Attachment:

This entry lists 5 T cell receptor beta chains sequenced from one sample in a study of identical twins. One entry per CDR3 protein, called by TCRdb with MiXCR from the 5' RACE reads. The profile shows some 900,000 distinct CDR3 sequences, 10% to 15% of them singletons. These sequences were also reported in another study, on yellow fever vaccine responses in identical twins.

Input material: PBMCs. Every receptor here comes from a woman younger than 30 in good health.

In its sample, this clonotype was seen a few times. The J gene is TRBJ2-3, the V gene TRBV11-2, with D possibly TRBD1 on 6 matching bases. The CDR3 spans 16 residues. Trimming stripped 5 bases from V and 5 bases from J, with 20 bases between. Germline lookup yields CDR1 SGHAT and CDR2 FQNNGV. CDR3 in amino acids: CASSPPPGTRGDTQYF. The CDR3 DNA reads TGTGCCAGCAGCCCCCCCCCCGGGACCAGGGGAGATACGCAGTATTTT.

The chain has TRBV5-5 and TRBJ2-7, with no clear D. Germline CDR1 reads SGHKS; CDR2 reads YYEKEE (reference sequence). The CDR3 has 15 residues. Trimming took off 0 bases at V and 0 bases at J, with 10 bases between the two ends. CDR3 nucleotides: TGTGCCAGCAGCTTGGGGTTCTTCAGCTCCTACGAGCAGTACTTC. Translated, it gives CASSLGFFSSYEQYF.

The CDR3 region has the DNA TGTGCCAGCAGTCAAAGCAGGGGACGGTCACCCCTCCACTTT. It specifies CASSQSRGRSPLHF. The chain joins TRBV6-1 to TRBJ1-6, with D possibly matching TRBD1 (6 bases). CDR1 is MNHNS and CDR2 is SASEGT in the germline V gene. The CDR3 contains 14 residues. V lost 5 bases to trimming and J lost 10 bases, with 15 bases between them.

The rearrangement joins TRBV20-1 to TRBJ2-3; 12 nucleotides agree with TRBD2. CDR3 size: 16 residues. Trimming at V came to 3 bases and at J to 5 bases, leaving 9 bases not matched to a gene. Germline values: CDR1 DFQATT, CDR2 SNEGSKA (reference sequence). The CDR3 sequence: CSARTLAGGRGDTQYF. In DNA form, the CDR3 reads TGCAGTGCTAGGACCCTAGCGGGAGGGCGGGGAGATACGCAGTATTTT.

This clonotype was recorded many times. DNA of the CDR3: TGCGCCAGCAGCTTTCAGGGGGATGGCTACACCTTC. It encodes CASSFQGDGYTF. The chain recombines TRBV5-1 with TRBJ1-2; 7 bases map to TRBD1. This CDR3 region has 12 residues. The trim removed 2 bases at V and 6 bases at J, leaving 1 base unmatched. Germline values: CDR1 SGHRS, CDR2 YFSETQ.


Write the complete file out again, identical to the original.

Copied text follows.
This entry lists 5 T cell receptor beta chains sequenced from one sample in a study of identical twins. One entry per CDR3 protein, called by TCRdb with MiXCR from the 5' RACE reads. The profile shows some 900,000 distinct CDR3 sequences, 10% to 15% of them singletons. These sequences were also reported in another study, on yellow fever vaccine responses in identical twins.

Input material: PBMCs. Every receptor here comes from a woman younger than 30 in good health.

In its sample, this clonotype was seen a few times. The J gene is TRBJ2-3, the V gene TRBV11-2, with D possibly TRBD1 on 6 matching bases. The CDR3 spans 16 residues. Trimming stripped 5 bases from V and 5 bases from J, with 20 bases between. Germline lookup yields CDR1 SGHAT and CDR2 FQNNGV. CDR3 in amino acids: CASSPPPGTRGDTQYF. The CDR3 DNA reads TGTGCCAGCAGCCCCCCCCCCGGGACCAGGGGAGATACGCAGTATTTT.

The chain has TRBV5-5 and TRBJ2-7, with no clear D. Germline CDR1 reads SGHKS; CDR2 reads YYEKEE (reference sequence). The CDR3 has 15 residues. Trimming took off 0 bases at V and 0 bases at J, with 10 bases between the two ends. CDR3 nucleotides: TGTGCCAGCAGCTTGGGGTTCTTCAGCTCCTACGAGCAGTACTTC. Translated, it gives CASSLGFFSSYEQYF.

The CDR3 region has the DNA TGTGCCAGCAGTCAAAGCAGGGGACGGTCACCCCTCCACTTT. It specifies CASSQSRGRSPLHF. The chain joins TRBV6-1 to TRBJ1-6, with D possibly matching TRBD1 (6 bases). CDR1 is MNHNS and CDR2 is SASEGT in the germline V gene. The CDR3 contains 14 residues. V lost 5 bases to trimming and J lost 10 bases, with 15 bases between them.

The rearrangement joins TRBV20-1 to TRBJ2-3; 12 nucleotides agree with TRBD2. CDR3 size: 16 residues. Trimming at V came to 3 bases and at J to 5 bases, leaving 9 bases not matched to a gene. Germline values: CDR1 DFQATT, CDR2 SNEGSKA (reference sequence). The CDR3 sequence: CSARTLAGGRGDTQYF. In DNA form, the CDR3 reads TGCAGTGCTAGGACCCTAGCGGGAGGGCGGGGAGATACGCAGTATTTT.

This clonotype was recorded many times. DNA of the CDR3: TGCGCCAGCAGCTTTCAGGGGGATGGCTACACCTTC. It encodes CASSFQGDGYTF. The chain recombines TRBV5-1 with TRBJ1-2; 7 bases map to TRBD1. This CDR3 region has 12 residues. The trim removed 2 bases at V and 6 bases at J, leaving 1 base unmatched. Germline values: CDR1 SGHRS, CDR2 YFSETQ.